Congratulations to Phillip Wellman, the former Mississippi Braves manager who piloted the Amarillo Sod Poodles to a Texas League championship on Sunday, beating Tulsa 8-3 in the decisive fifth game. This is the team’s first year in Amarillo after the franchise – still a San Diego affiliate — moved from San Antonio. (Sod poodle is a pioneer nickname for prairie dog.) It was the second championship for Wellman in 19 seasons as a minor league skipper; he won the other in 2008 in the second of his four seasons with the M-Braves. … Condolences to the Biloxi Shuckers, who lost at Jackson, Tenn., on Sunday in Game 5 of the Southern League Championship Series. The Shuckers, a Milwaukee affiliate, have lost in the SL finals in three of their five seasons on the Coast. … It’s now been 11 years since Mississippi celebrated a pro baseball championship, which is beginning to feel like a drought. Over a 15-year span starting in 1981, Jackson’s Texas League clubs won five championships – the Mets in 1981, ’84 and ’85 and the Generals in ’93 and ’96. The independent Senators won a Central League crown in 2003, and five years later, the M-Braves won their lone Southern League title. Long before that, Jackson-based teams won league championships in 1908, 1913, 1925, 1927, 1931, 1940 and 1947, according to research in the Minor League Encyclopedia of Baseball. The 1913 team, known as the Lawmakers, posted an impressive 71-24 record (.747 winning percentage) in the old Cotton States League. Mississippi did not have a pro club from 1953, when the original Senators left town, to 1975, when the Mets moved into Smith-Wills Stadium.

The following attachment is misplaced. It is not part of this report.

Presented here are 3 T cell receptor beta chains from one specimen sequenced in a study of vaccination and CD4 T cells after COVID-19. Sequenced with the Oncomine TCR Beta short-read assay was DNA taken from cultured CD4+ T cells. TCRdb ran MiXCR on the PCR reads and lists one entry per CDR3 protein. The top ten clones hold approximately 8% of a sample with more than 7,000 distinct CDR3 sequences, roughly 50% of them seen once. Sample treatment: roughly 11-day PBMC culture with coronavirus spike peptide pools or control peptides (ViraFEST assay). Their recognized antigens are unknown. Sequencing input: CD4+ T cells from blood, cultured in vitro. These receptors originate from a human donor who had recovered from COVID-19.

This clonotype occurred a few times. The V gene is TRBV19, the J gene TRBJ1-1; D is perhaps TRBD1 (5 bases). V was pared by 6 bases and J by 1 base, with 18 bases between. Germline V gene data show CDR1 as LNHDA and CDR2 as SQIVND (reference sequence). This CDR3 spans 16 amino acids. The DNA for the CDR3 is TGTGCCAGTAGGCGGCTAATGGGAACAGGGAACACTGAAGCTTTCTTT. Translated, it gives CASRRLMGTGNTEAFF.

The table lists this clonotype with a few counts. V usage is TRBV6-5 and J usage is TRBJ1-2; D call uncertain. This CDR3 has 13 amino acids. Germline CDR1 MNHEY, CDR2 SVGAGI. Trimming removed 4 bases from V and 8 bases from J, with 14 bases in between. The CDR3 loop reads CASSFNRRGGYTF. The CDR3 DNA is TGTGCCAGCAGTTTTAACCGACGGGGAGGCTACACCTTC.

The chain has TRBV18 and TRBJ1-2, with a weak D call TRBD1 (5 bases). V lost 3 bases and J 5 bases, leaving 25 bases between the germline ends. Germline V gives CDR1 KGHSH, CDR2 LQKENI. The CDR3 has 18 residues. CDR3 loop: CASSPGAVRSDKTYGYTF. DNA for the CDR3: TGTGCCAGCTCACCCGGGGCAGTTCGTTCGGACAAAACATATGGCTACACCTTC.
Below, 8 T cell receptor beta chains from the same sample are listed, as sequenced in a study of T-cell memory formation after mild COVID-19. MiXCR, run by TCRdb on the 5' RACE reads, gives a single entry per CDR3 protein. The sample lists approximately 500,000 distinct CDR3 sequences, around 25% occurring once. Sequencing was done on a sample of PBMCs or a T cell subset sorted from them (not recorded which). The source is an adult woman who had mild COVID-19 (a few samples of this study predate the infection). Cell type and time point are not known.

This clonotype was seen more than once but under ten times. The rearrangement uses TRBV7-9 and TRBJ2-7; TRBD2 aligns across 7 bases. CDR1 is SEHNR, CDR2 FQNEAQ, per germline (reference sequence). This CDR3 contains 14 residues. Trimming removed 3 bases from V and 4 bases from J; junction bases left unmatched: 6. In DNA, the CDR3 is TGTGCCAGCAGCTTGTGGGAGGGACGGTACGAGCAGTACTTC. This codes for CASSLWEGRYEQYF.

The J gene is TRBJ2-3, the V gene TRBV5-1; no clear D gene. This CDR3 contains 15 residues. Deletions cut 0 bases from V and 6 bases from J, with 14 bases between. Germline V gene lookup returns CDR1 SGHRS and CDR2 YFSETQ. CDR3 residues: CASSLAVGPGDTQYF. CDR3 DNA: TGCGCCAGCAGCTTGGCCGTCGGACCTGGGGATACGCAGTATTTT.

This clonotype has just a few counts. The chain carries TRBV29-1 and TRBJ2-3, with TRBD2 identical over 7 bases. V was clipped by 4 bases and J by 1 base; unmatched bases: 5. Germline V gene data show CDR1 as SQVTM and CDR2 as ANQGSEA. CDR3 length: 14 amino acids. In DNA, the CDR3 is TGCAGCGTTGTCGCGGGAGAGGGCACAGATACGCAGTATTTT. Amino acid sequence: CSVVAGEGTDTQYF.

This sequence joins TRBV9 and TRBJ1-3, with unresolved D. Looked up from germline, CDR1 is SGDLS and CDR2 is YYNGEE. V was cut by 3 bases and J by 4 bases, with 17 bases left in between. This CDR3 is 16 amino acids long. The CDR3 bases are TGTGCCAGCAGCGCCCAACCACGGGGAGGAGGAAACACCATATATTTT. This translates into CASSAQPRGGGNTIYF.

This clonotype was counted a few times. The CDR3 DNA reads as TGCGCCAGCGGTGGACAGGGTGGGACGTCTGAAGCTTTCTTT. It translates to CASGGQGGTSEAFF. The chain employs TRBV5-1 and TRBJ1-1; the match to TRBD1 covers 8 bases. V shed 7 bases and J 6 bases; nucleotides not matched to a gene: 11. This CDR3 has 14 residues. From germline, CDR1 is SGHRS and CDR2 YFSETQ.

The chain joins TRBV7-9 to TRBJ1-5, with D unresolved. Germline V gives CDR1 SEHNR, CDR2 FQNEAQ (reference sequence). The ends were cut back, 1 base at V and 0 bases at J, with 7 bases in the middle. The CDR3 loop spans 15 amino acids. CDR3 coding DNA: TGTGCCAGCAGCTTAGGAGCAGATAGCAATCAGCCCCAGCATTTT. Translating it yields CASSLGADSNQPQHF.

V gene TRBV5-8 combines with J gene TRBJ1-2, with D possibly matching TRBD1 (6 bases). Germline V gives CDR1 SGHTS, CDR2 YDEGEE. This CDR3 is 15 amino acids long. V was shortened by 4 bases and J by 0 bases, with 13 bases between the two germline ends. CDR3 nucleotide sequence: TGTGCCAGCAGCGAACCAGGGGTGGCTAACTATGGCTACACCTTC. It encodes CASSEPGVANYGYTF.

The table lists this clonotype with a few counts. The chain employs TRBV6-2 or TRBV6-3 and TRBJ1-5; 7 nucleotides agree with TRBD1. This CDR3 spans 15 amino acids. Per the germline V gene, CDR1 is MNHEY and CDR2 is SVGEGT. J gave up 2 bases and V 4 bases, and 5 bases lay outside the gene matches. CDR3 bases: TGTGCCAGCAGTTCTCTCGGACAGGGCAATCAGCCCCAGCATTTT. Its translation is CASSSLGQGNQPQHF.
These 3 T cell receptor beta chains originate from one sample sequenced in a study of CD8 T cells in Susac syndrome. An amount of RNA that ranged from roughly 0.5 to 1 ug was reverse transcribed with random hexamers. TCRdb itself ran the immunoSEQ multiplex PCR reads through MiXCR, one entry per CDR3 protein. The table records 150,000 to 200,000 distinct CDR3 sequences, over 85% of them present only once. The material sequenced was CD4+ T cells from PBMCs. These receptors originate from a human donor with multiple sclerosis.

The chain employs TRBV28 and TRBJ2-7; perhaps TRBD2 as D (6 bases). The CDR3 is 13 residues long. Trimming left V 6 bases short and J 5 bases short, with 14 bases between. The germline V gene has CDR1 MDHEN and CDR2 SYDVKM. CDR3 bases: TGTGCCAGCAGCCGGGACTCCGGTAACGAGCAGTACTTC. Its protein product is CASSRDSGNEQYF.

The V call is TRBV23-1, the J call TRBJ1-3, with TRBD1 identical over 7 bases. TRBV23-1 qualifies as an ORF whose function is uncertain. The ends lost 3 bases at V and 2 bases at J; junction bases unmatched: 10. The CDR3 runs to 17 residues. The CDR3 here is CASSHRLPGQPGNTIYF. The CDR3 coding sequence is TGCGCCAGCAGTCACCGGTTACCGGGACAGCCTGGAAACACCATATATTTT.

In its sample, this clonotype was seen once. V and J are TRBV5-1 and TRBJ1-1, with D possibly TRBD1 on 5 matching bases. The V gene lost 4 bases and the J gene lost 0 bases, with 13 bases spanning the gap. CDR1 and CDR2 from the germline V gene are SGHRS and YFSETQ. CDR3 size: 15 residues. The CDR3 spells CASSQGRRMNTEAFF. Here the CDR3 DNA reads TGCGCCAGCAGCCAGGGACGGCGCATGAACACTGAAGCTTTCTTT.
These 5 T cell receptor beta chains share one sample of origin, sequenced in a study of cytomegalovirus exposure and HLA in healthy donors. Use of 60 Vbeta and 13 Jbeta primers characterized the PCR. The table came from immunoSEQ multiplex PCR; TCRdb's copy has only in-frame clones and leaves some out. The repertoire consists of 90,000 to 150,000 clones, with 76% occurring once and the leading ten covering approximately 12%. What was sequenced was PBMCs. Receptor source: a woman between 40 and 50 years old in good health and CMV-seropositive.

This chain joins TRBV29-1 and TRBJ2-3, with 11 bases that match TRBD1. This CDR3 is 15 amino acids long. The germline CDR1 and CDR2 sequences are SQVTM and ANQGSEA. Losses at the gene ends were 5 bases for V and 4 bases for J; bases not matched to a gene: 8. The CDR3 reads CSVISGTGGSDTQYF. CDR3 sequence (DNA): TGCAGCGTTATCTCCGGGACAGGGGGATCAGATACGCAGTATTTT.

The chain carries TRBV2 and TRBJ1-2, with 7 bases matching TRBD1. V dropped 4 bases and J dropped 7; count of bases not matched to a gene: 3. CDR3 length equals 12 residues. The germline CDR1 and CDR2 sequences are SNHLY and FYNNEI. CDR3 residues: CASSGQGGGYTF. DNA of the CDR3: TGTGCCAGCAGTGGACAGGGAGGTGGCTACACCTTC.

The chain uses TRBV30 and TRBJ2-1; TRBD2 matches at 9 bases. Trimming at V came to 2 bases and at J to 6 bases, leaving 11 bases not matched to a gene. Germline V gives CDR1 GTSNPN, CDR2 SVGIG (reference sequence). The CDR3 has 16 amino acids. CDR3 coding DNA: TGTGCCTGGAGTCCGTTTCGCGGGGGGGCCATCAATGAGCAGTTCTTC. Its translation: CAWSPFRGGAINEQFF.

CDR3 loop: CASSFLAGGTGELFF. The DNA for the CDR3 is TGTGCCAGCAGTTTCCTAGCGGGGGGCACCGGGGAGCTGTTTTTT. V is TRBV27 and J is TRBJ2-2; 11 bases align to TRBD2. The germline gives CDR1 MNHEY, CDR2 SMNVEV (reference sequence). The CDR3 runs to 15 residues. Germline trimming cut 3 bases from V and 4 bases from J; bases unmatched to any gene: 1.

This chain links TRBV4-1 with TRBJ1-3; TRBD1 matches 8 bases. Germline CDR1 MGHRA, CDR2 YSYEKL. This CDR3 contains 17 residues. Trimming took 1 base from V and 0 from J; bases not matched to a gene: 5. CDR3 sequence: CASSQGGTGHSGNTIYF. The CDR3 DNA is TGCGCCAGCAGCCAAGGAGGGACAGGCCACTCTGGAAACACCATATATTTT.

After winning both halves of their division race, the Biloxi Shuckers will begin pursuit of an elusive pennant tonight when the Southern League South playoffs start at MGM Park. The Shuckers went 82-55 overall in 2019. They play wild card qualifier Pensacola in the best-of-5 division series. Biloxi made the postseason in 2015, its first year on the Coast, and again last year but did not capture the league title. Milwaukee’s Double-A club last won the SL pennant in 2001, when it was in Huntsville. (The Mississippi Braves, who just completed their 15th year in Pearl, have won one SL pennant, that coming in 2008.) Biloxi will be without league pitcher of the year Trey Supak, who was promoted in July, and All-Star first baseman Patrick Leonard, who is injured. All-Star closer Nate Griep (1.98 ERA, 22 saves) is still around, as is the power-hitting foursome of Weston Wilson (19 homers), Cooper Hummel (17), Jake Gatewood (13) and Dillon Thomas (13). C.J. Hinojosa is the leading hitter at .280, and Luis Aviles Jr. stole 27 bags. Alec Bettinger (5-7, 3.44) is slated to start Game 1. Former Mississippi State standout Daniel Brown (3.19) works out of the Biloxi pen, as does Clayton Andrews (2.59), who also plays some outfield (.281). … The M-Braves finished 62-74 overall and, despite a prospect-filled roster, didn’t seriously challenge in either half in the South. The M-Braves also had three players make the All-Star team: pitcher Ian Anderson and outfielders Cristian Pache and Drew Waters, who was the league’s MVP. Waters became the fifth Jackson area Double-A player to win a player of the year honor. Tim Leary, a pitcher for the Jackson Mets, won the Texas League award in 1980, a year when the league did not have a separate award for pitchers. Darryl Strawberry (1982) and Gregg Jefferies (1987) also won the TL award as JaxMets, and Roberto Petagine won it in 1993 with the Jackson Generals. Javy Lopez in 1992 was the last Braves prospect to win the SL MVP; the team was in Greenville, S.C., at that time.